Shortly before opening day, students taped up flyers promoting ANNIE all over the school. Girls entering the cafeteria, for example, were greeted by a flyer with a picture of a red headed Annie with outstretched arms. 6th graders were so enthusiastic about ANNIE that they wanted to transmit this energy to the rest of the school! In order to additionally prep younger students for the show, 4th and 5th grade teachers showed the 1982 film version to classes of squealing girls. They hummed along to catchy tunes such as “It’s A Hard Knock Life” and “You’re Never Fully Dressed Without A Smile.” As a final promotional touch, 6th grade students visited classes with hand-made formal invitations to see ANNIE.
Friday morning finally came and the 6th grade hallway was bursting with excitement and nervousness. Two classes, 6D and 6C, were set to perform and they rushed to set the playbills, organize the stage, and prepare the props. Outside, the audience buzzed and peaked through the windows to peer at the students. Finally, the lights dimmed and the directors spoke a few words. It was time for people to meet ANNIE.
ANNIE was such a hit on Friday that more teachers expressed interest in seeing the show and the auditorium was completely packed the following Monday morning, overflowing with 2nd grade, 3rd grade, and even some preschool students. 6A and 6B performed on Monday to the same enthusiastic appraisal. It is important to note that once the lights turned on and the music started, the audience wasn’t viewing a play of dressed up students. These students transformed into their characters, giving them the necessary vitality needed during a stage performance. They danced around the stage and, at certain points, paraded down the seat aisles. The success of ANNIE was possible because of all these students’ enthusiasm for their show.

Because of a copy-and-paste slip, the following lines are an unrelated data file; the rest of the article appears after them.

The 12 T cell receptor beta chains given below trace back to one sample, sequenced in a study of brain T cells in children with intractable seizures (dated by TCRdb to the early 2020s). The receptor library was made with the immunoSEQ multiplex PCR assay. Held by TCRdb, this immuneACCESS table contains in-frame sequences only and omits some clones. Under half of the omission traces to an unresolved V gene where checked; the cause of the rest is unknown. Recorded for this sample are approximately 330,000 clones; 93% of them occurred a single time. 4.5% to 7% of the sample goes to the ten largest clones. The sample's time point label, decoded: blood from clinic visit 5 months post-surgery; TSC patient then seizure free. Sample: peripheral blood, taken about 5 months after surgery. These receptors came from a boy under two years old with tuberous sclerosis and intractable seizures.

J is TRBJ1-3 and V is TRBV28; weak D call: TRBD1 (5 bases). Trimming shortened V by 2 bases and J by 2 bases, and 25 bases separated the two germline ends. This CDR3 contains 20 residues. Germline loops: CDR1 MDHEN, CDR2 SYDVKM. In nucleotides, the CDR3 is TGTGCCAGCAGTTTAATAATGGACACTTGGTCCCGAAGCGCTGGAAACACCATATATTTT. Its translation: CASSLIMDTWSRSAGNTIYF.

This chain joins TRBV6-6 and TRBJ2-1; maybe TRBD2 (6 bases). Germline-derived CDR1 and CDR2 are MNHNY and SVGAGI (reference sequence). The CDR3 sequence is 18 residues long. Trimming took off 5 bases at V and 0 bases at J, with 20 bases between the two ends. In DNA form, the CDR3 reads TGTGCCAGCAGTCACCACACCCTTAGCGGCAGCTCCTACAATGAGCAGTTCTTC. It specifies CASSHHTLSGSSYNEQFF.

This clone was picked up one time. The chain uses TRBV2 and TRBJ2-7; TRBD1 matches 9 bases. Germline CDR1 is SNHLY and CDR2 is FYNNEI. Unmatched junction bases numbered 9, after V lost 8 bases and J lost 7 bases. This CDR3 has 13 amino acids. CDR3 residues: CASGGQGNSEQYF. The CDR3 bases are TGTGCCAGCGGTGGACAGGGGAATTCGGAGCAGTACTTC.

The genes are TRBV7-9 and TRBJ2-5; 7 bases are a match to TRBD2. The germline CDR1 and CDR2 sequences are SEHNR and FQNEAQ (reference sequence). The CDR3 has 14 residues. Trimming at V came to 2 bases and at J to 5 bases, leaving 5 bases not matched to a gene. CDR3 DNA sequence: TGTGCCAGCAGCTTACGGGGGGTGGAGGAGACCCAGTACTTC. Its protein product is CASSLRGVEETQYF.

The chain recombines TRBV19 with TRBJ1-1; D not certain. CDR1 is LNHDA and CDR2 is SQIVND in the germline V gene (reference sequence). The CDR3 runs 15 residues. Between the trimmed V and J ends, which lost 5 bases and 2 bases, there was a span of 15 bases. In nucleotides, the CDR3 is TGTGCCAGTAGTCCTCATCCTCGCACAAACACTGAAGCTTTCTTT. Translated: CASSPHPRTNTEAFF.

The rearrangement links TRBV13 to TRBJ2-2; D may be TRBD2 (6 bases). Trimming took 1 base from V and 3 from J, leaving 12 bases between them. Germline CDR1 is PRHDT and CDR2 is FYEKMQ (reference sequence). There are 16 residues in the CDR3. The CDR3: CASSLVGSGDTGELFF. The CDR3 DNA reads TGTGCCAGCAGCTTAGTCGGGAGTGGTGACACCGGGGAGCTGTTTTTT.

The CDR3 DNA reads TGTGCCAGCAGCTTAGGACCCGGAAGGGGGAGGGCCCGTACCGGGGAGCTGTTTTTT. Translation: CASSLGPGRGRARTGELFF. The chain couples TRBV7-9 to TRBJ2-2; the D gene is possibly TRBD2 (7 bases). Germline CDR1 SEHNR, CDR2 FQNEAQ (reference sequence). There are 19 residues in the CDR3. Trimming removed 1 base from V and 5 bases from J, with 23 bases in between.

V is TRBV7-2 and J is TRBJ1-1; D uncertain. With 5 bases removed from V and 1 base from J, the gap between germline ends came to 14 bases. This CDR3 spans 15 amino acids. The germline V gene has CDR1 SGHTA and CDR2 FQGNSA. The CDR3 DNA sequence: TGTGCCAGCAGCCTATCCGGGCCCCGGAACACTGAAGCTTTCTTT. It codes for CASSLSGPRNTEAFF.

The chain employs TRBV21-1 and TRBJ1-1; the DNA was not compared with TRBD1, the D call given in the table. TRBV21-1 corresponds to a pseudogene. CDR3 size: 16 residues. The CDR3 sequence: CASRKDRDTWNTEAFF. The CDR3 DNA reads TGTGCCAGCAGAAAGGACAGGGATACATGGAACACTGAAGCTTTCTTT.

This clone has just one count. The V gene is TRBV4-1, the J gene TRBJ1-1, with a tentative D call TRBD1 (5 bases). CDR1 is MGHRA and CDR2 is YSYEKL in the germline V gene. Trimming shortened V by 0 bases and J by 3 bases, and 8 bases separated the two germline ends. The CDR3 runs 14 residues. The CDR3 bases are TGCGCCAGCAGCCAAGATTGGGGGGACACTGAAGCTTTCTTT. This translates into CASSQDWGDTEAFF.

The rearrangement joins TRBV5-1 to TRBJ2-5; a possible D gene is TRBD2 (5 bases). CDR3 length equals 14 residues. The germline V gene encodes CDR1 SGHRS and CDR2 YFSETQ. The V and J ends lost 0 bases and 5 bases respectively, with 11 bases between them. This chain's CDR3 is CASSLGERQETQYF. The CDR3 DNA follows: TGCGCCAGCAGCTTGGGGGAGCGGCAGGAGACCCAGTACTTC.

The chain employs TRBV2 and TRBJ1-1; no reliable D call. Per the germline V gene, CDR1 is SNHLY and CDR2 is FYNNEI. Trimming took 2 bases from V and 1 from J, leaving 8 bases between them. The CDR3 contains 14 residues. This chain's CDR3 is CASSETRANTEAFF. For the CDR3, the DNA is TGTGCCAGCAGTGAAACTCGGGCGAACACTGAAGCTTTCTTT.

The popularity of this musical is made evident by the musical revival of ANNIE which is set to play on Broadway fall 2012. Actress and Screenwriter Emma Thompson and actor Will Smith have also expressed interest in ANNIE and will produce a modernized screen version of this classic tale which will feature Will Smith’s daughter, Willow Smith, as “Annie”. We are happy to report that though it is a modernized re-telling of the story, the sentimental song “Tomorrow” will be sung once more!
The last bittersweet, final production of ANNIE was on Thursday, June 21st. It was a private showing for the principal and the primary school coordinator as well as for 6th grade themselves. This ANNIE was different in that it combined selected members from the four classes to perform one final ANNIE show. It was the perfect finale to such a successful 6th grade academic year! Though some students expressed concerns about next year, when they become first year ESO students, they would be wise to remember Oliver Warbucks’ final lines when he exclaims, “I think it’s the start of a wonderful new life for us!” ANNIE is not the end but the beginning of a wonderful and rich life for these girls and is a testament of what they can achieve if they have necessary conviction.
The goal of this first musical was more than just a spirited show to commemorate 6th grade and primary education. It was a heartfelt attempt to introduce the joys of drama performance to La Vall, for drama is not only a vehicle for practicing English. Drama serves to boost a girl’s personal confidence and perfects the art of public speaking, which will prove useful in any professional career. It brings varied groups of students together and heavily depends on their joint cooperation. In addition, theatrical plays educate their audience by dramatizing and embodying a period’s culture and history. How might Elizabethan society be remembered without William Shakespeare’s presence, for example? Drama therefore serves multiple purposes. When an audience member sees a play, he/she is not only viewing someone’s acting ability but the epitome of many hidden accomplishments. This is the real ticket, the real performance.
Special thanks go out to Miss Eve, Miss Anne, Miss Marisol, and Miss Anna for practicing constantly with their classes and for always keeping in mind that no matter the difficulties and stresses involved, the sun will always come up tomorrow.
En la Farga he hecho amistades entrañables y duraderas"
Luis MonteroLa Farga